French Energy Firms Agree to Negotiate with Bakeries

French Finance Minister Bruno LeMaire is borrowing a page from Marie Antoinette and letting them eat cake. Energy suppliers in France have agreed to allow the country’s 33,000 or so bakeries to negotiate their energy bills on a case-by-case basis….

Isobel Hamilton
(Photo Credit: Rachel/Flickr)
(Photo Credit: Rachel/Flickr)
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French Finance Minister Bruno LeMaire is borrowing a page from Marie Antoinette and letting them eat cake.

Energy suppliers in France have agreed to allow the country’s 33,000 or so bakeries to negotiate their energy bills on a case-by-case basis. The move appears to be an olive branch, as it was announced just as government officials spoke out against energy companies for not providing adequate assistance to French businesses in the throes of an energy crisis.

High Pain Threshold

Russia’s war in Ukraine led to sky-high energy prices in Europe as the continent tried to wean itself off Russian oil and gas. The war also spiked the price of wheat, concocting a perfect storm for European bakers — so much so that bakeries in Germany staged a protest last month by switching off all their lights. France however was swift to introduce energy subsidies and managed to largely duck European bread-flation; while most Europeans saw the price of a loaf go up around 20%, French bread prices crept up by “only” 8.2%.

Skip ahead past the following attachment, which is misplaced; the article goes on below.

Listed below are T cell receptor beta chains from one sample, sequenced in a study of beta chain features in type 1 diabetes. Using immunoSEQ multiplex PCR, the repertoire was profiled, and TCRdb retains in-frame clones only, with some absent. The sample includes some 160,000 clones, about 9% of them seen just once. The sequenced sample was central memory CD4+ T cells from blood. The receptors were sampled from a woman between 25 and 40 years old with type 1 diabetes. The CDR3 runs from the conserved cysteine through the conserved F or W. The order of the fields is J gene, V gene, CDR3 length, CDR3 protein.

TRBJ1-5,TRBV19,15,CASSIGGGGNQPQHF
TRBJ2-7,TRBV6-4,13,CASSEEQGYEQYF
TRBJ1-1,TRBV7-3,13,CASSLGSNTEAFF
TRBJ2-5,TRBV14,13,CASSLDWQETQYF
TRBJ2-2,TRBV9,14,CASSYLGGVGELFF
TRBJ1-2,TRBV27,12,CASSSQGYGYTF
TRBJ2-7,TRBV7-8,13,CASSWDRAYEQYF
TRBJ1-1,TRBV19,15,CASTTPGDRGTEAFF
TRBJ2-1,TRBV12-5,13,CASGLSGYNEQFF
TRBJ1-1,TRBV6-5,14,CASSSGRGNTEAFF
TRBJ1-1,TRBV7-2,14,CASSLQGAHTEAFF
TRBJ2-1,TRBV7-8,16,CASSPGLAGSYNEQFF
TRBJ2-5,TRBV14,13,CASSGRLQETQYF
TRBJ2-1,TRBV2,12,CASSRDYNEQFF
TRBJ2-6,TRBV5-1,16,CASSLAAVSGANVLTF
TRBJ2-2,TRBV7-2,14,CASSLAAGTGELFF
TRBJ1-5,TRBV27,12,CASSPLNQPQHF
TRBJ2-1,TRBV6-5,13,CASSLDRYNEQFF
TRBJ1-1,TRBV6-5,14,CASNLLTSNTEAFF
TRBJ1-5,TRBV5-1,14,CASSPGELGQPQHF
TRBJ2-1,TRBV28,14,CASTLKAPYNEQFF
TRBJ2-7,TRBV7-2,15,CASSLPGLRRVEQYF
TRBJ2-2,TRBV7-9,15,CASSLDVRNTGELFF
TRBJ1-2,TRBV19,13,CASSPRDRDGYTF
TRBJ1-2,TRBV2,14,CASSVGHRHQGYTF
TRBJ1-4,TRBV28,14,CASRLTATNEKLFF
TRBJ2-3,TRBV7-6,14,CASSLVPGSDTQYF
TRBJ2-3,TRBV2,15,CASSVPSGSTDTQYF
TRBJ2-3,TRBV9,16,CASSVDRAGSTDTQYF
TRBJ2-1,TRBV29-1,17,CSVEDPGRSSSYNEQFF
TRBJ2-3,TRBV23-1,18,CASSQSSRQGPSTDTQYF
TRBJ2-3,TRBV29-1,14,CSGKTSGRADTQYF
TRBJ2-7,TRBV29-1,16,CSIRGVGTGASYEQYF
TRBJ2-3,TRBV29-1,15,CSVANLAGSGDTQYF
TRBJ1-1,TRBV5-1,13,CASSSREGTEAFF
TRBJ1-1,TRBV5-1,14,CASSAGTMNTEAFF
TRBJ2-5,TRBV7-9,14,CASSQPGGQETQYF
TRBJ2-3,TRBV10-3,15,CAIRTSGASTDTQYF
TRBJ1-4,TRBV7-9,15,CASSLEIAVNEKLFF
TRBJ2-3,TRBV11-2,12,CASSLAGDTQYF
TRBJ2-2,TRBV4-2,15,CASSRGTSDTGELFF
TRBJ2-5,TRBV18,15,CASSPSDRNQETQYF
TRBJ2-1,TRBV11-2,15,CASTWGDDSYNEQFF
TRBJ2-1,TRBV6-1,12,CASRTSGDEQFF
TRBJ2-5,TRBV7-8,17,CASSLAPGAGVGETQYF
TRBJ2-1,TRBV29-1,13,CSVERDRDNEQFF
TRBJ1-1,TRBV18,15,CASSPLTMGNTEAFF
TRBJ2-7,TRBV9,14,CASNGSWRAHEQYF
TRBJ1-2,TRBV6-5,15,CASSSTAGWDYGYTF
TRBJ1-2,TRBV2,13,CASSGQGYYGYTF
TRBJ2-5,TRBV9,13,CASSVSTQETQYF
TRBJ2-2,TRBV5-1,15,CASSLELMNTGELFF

France’s fierce protection of its bakeries is not entirely surprising (the French baguette won UNESCO heritage status last year) but the government has been notably aggressive. As LeMaire rides in to shield the boulangers, Europe more generally is seeing some glimmers of economic hope:

  • This week, European gas prices fell to their lowest point since the Russian invasion of Ukraine began, softened in part by a bizarre January heat wave that has left some Alpine ski resorts short on snow.
  • Inflation in Europe also appears to be easing off, with consumer prices from France, Germany, and Spain growing less alarmingly fast than expected.

LeMaire publicly accused energy companies of breaking promises they made in October to assist small businesses hit hard by the energy crisis, saying: “either the energy suppliers correct their behavior, or we will take the necessary measures.” You can almost hear him sharpening the guillotine…

Going not-so-nuclear: While France has done well in shielding its precious croissants and pains au chocolat, its domestic electricity production dropped 15% due to its nuclear industry shutting down reactors for repair. It turned to Germany to fill the gap, importing twice as much energy from the Bundesländer as in the previous year. Atomkraft? Ja, danke.

-Isobel Asher Hamilton

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